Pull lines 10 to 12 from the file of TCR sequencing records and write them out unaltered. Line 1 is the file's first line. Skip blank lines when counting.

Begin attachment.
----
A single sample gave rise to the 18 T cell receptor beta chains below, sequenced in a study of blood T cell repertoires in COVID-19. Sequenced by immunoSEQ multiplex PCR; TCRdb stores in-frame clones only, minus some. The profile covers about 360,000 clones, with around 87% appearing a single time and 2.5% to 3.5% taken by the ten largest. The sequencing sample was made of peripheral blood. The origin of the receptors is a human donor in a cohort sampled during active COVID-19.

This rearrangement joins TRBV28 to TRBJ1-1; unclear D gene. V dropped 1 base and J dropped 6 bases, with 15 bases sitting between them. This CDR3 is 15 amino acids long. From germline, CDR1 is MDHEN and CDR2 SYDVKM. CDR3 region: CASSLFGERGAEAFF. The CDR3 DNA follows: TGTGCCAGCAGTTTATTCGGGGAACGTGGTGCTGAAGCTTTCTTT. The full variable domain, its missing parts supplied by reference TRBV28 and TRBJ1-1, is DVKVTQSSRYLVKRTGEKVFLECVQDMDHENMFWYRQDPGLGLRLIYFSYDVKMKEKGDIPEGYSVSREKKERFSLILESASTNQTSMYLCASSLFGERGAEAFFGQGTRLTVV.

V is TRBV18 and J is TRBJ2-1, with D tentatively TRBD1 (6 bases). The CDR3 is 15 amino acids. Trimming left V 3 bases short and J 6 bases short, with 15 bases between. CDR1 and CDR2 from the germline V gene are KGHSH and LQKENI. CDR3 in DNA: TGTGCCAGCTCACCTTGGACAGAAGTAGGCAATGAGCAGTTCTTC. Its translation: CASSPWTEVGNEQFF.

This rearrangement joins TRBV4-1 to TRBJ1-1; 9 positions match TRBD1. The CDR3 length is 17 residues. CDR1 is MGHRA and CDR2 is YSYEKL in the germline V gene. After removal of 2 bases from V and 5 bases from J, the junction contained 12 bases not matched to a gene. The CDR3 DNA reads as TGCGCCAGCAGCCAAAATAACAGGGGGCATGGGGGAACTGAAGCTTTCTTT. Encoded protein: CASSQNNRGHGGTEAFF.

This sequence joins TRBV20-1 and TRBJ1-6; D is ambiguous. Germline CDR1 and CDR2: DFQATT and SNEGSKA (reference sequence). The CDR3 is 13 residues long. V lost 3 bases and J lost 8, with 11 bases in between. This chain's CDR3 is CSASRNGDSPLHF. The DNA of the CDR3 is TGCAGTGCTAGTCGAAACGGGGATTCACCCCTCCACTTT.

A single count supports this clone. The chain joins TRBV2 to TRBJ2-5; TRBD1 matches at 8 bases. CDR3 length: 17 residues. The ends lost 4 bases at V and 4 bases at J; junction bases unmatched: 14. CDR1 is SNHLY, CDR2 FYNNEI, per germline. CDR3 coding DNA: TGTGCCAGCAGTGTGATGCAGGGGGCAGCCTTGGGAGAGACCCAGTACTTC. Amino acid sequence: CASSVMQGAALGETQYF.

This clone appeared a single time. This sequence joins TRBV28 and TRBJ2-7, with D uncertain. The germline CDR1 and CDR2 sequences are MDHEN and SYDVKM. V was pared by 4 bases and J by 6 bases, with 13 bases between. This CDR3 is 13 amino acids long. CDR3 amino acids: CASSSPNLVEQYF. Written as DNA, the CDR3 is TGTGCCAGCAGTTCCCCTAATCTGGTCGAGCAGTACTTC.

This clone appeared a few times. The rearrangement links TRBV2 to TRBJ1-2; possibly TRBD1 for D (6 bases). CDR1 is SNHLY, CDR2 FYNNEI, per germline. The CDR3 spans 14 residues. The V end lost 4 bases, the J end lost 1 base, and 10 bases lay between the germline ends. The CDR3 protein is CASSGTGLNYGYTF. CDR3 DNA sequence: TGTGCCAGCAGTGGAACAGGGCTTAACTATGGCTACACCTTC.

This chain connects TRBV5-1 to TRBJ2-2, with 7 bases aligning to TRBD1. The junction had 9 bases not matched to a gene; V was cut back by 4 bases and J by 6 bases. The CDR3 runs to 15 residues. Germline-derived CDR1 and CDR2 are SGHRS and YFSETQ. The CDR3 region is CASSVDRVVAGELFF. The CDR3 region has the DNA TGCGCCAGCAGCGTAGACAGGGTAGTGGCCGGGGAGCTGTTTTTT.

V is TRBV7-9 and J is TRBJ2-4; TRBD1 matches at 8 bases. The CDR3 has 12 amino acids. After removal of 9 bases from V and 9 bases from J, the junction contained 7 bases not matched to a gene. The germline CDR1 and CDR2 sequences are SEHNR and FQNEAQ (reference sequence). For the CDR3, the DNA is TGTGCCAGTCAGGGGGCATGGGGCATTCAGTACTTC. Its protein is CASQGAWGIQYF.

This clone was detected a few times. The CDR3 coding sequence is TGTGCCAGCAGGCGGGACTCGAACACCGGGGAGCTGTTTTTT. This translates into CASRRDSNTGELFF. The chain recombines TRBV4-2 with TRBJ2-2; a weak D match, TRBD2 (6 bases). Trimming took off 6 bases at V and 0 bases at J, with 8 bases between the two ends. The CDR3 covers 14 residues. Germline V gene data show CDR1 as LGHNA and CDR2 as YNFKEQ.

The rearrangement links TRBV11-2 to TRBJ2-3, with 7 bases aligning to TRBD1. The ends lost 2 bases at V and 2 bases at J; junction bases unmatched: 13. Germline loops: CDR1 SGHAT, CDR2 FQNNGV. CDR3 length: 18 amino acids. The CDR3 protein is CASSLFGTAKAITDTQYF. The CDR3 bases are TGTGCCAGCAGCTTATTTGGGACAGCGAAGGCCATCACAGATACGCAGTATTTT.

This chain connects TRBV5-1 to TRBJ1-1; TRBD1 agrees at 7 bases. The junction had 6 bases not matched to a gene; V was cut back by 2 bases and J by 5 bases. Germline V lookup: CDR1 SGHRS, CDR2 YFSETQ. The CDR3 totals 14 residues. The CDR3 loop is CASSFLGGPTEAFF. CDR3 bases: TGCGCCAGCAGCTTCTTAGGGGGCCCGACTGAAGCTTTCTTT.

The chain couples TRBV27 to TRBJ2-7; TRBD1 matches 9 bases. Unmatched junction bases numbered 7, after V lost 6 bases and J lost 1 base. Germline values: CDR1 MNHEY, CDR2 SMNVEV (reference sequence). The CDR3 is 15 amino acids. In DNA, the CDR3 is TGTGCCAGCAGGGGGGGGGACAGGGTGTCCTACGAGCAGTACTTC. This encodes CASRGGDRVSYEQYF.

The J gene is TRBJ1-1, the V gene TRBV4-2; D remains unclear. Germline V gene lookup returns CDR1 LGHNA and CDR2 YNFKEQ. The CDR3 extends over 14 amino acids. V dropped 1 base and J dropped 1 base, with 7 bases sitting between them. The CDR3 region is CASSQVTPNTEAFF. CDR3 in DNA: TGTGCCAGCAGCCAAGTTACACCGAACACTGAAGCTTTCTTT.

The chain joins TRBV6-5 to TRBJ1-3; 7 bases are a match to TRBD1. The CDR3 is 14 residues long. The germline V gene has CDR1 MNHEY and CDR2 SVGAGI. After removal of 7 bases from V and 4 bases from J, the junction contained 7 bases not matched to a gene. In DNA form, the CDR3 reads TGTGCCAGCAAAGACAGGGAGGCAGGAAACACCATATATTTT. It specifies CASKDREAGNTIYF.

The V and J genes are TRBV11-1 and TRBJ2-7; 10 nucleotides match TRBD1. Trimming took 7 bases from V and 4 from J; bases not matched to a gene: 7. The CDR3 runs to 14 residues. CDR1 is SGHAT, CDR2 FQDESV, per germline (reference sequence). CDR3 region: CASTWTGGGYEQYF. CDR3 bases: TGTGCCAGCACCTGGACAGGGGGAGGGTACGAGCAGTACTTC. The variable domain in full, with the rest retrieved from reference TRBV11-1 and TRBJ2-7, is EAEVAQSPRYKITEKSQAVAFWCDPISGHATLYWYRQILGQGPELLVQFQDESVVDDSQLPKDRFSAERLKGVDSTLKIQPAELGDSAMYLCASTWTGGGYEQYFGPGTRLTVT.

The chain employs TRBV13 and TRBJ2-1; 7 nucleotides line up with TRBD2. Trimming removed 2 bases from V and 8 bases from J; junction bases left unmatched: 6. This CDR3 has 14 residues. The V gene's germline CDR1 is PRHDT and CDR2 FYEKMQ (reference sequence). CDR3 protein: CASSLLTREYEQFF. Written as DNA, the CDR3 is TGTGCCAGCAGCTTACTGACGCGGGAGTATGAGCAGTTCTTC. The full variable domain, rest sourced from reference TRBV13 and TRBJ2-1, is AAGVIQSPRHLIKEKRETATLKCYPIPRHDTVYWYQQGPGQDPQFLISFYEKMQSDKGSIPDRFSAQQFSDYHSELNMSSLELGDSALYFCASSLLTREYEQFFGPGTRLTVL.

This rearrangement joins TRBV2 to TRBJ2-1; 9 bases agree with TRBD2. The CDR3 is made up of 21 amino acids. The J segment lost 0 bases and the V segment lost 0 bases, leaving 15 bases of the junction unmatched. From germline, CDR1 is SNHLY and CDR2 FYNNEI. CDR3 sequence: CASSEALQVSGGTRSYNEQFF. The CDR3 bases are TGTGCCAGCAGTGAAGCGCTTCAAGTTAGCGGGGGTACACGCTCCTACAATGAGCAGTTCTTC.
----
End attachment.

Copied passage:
V is TRBV7-9 and J is TRBJ2-4; TRBD1 matches at 8 bases. The CDR3 has 12 amino acids. After removal of 9 bases from V and 9 bases from J, the junction contained 7 bases not matched to a gene. The germline CDR1 and CDR2 sequences are SEHNR and FQNEAQ (reference sequence). For the CDR3, the DNA is TGTGCCAGTCAGGGGGCATGGGGCATTCAGTACTTC. Its protein is CASQGAWGIQYF.

This clone was detected a few times. The CDR3 coding sequence is TGTGCCAGCAGGCGGGACTCGAACACCGGGGAGCTGTTTTTT. This translates into CASRRDSNTGELFF. The chain recombines TRBV4-2 with TRBJ2-2; a weak D match, TRBD2 (6 bases). Trimming took off 6 bases at V and 0 bases at J, with 8 bases between the two ends. The CDR3 covers 14 residues. Germline V gene data show CDR1 as LGHNA and CDR2 as YNFKEQ.

The rearrangement links TRBV11-2 to TRBJ2-3, with 7 bases aligning to TRBD1. The ends lost 2 bases at V and 2 bases at J; junction bases unmatched: 13. Germline loops: CDR1 SGHAT, CDR2 FQNNGV. CDR3 length: 18 amino acids. The CDR3 protein is CASSLFGTAKAITDTQYF. The CDR3 bases are TGTGCCAGCAGCTTATTTGGGACAGCGAAGGCCATCACAGATACGCAGTATTTT.